Muzimo stood silently aside. He was wondering about these people. He was wondering about himself. Physically he and they were much alike; yet in addition to the difference in coloration there were other differences, those he could see and those he could not see but sensed. The Spirit of Nyamwegi was like them and like him, too; yet here again was a vast difference. Muzimo knit his brows in perplexity. Vaguely, he almost recalled a fleeting memory that seemed the key to the riddle; but it eluded him. He felt dimly that he had had a past, but he could not recall it. He recalled only the things that he had seen and the experiences that had come to him since Orando had freed him from the great tree that had fallen on him; yet he appreciated the fact that when he had seen each seemingly new thing he had instantly recognized it for what it was—man, the okapi, the buck, each and every animal and bird that had come within the range of his vision or his sensitive ears or nostrils. Nor had he been at a loss to meet each new emergency of life as it confronted him.
He had thought much upon this subject (so much that at times the effort of sustained thought tired him), and he had come to the conclusion that somewhere, sometime he must have experienced many things. He had questioned Orando casually as to the young man’s past, and learned that he could recall events in clear detail as far back as his early childhood. Muzimo could recall but a couple of yesterdays. Finally he came to the conclusion that his mental state must be the natural state of spirits, and because it was so different from that of man he found in it almost irrefutable proof of his spirithood. With a feeling of detachment he viewed the antics of man, viewed them contemptuously. With folded arms he stood apart in silence, apparently as oblivious to the noisy bickerings as to the chattering and scolding of The Spirit of Nyamwegi perched upon his shoulder.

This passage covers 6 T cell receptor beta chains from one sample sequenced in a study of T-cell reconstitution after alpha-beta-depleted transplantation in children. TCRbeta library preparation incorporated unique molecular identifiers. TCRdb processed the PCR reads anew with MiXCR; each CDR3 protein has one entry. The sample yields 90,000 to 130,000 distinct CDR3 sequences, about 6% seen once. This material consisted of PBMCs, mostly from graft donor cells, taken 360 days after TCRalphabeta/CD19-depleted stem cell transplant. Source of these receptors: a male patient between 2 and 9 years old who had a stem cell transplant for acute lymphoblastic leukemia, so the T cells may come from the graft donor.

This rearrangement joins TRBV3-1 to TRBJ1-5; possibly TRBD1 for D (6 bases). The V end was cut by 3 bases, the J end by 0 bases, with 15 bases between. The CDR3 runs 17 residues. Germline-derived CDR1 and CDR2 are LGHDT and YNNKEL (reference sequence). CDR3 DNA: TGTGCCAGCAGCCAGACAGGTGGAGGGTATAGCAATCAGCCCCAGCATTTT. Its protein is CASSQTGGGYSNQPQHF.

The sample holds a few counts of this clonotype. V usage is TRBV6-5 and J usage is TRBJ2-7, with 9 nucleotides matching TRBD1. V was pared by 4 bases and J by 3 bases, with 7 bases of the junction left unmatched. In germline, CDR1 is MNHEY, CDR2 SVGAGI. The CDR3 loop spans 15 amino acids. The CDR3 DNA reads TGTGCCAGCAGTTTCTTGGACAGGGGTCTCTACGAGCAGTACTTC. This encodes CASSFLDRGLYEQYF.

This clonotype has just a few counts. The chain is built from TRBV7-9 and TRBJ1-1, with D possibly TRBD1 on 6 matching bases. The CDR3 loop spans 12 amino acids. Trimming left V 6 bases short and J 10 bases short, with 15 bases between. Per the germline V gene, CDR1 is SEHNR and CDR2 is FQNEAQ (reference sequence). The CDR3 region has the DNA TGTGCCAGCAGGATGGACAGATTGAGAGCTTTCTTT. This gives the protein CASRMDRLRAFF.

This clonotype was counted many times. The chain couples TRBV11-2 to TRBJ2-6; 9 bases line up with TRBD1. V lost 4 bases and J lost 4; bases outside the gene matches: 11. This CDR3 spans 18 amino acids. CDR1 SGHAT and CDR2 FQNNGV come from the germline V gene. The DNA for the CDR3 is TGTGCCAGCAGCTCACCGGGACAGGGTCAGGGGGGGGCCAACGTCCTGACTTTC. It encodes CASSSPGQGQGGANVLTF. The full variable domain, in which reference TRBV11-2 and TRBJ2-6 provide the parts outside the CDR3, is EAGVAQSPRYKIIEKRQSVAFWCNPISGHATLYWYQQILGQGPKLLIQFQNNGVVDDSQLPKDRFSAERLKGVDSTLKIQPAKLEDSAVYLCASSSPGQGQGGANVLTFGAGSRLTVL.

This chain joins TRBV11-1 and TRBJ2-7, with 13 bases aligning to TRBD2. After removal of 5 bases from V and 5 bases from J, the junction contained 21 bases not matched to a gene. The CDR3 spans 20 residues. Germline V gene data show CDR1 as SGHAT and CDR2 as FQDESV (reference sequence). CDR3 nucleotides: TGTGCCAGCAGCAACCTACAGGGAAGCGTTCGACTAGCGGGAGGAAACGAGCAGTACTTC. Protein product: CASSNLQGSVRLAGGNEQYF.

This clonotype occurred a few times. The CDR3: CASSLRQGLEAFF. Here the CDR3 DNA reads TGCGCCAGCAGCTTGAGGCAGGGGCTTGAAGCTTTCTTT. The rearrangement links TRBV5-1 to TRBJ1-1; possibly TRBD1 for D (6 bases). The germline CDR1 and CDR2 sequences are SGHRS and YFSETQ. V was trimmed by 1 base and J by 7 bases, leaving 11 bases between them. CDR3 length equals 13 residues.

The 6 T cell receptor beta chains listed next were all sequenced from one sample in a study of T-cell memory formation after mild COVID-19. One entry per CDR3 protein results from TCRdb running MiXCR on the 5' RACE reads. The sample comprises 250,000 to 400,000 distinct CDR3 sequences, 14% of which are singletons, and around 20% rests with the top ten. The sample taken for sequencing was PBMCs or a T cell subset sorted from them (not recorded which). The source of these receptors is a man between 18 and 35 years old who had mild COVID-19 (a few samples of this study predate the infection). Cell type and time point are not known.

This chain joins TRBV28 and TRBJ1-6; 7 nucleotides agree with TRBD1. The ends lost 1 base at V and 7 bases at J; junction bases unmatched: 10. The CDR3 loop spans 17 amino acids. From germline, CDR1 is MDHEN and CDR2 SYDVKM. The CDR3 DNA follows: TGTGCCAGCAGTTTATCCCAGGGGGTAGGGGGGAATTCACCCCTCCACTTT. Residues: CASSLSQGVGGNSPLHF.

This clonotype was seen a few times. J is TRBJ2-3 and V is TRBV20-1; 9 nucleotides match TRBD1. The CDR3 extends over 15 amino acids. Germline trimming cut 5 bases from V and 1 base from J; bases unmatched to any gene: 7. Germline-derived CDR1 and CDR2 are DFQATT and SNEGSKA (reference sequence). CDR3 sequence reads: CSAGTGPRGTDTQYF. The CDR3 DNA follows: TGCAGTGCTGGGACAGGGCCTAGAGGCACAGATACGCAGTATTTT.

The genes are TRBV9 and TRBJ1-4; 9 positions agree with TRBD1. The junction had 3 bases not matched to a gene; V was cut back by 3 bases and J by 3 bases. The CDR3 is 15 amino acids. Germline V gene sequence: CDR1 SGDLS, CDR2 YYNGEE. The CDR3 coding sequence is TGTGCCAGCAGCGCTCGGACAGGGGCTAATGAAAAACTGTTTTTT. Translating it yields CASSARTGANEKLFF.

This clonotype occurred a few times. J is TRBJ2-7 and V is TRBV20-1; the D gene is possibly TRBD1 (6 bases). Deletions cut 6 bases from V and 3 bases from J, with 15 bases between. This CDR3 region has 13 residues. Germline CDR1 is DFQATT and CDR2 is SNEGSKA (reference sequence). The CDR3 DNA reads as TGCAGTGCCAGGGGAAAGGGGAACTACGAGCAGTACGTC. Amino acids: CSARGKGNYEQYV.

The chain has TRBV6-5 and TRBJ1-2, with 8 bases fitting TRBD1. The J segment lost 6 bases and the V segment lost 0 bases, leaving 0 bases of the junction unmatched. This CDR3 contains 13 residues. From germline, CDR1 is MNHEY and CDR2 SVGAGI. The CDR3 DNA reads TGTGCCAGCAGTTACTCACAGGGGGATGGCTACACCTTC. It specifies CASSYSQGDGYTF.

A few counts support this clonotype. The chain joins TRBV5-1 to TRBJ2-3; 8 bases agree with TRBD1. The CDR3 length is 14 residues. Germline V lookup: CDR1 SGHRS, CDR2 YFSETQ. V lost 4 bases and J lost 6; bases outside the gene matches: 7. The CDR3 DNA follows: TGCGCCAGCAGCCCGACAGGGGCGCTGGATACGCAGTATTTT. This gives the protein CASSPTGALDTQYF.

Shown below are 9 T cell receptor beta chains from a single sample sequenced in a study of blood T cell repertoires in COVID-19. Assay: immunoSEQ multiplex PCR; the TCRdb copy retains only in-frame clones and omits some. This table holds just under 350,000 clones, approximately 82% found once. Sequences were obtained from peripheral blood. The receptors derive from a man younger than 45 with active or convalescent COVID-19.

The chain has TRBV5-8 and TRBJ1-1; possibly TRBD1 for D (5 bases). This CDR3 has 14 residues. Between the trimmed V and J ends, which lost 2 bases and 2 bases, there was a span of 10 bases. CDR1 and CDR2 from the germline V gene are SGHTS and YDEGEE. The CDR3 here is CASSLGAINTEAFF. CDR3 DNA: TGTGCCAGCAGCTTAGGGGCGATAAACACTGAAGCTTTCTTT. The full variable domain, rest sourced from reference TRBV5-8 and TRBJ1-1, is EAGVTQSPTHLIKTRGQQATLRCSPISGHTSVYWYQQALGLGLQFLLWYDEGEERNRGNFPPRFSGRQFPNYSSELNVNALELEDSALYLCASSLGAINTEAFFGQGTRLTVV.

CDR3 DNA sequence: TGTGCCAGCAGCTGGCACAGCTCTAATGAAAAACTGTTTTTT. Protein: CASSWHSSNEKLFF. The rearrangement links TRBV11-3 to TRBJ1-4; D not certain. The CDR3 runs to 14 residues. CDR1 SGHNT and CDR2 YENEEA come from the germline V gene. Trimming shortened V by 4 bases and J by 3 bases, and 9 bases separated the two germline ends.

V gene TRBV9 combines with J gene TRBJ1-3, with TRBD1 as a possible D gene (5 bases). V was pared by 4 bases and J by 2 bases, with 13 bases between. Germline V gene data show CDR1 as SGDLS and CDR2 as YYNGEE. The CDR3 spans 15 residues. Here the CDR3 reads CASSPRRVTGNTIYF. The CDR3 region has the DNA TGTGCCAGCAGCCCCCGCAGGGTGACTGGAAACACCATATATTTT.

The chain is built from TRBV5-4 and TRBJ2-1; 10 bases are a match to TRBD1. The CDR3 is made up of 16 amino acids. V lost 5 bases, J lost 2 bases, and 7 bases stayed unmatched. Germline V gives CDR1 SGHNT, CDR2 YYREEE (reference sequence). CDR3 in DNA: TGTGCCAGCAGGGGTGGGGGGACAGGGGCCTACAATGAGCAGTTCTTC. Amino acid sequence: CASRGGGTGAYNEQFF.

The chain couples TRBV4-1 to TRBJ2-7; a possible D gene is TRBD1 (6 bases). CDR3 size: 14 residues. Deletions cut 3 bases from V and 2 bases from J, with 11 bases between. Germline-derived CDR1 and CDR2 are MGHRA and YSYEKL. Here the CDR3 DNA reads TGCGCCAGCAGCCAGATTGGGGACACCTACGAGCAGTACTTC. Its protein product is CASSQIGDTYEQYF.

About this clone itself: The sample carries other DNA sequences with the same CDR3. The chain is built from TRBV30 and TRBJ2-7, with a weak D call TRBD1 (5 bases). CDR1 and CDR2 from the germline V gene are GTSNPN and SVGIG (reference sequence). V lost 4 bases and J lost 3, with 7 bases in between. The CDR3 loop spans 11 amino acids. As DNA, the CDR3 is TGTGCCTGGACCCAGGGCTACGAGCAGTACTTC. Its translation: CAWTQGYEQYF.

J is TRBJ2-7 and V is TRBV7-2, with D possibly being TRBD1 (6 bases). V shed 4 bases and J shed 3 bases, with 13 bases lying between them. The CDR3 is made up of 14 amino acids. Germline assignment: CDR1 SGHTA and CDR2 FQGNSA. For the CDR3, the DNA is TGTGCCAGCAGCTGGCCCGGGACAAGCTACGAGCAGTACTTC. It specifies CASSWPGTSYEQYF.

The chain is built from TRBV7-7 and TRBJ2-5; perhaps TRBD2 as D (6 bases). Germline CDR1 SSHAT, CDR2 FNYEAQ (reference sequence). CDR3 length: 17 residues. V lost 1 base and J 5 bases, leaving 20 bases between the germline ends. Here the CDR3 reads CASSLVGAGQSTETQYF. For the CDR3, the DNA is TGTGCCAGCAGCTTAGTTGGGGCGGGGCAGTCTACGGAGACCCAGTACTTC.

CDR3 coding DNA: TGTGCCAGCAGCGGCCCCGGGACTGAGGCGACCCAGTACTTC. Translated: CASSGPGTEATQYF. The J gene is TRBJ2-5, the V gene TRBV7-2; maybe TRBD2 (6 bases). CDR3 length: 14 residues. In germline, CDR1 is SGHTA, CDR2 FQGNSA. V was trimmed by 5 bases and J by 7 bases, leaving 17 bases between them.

But at last the noisy horde was herded into something approximating order; and, followed by laughing, screaming women and children, started upon its march toward high adventure. Not, however, until the latter turned back did the men settle down to serious marching, though Lupingu’s croakings of eventual disaster had never permitted them to forget the seriousness of their undertaking.
For three days they marched, led by Orando and guided by Muzimo. The spirits of the warriors were high as they approached their goal. Lupingu had been silenced by ridicule. All seemed well. Muzimo had told them that the village of the Leopard Men lay near at hand and that upon the following morning he would go ahead alone and reconnoiter.
With the dawning of the fourth day all were eager, for Orando had never ceased to incite them to anger against the murderers of Nyamwegi. Constantly he had impressed them with the fact that The Spirit of Nyamwegi was with them to watch over and protect them, that his own muzimo was there to insure them victory.
It was while they were squatting about their breakfast fires that some one discovered that Lupingu was missing. A careful search of the camp failed to locate him; and it was at once assumed that, nearing the enemy, he had deserted through fear. Loud was the condemnation, bitter the scorn that this cowardly defection aroused. It was still the topic of angry discussion as Muzimo and The Spirit of Nyamwegi slipped silently away through the trees toward the village of the Leopard Men.
The girl could understand little that they said. She had no idea as to the fate that was destined for her. As yet they had not injured her, but she could anticipate nothing other than a horrible termination of this hideous adventure. The young man who led her was occasionally rough when she stumbled or faltered, but he had not been actually brutal. Their appearance, however, was sufficient to arouse the direst forebodings in her mind; and she had always the recollection of the horrid butchery of the faithful Negro who had been left to guard her.
Thoughts of him reminded her of the white man who had left him to protect her. She had feared and mistrusted him; she had wanted to be rid of him. Now she wished that she were back in his camp. She did not admire him any more than she had. It was merely that she considered him the lesser of two evils. As she recalled him she thought of him only as an ill-mannered boor, as quite the most disagreeable person she had ever seen. Yet there was that about him which aroused her curiosity. His English suggested anything other than illiteracy. His clothes and his attitude toward her placed him upon the lowest rung of the social scale. He occupied her thoughts to a considerable extent, but he still remained an inexplicable enigma.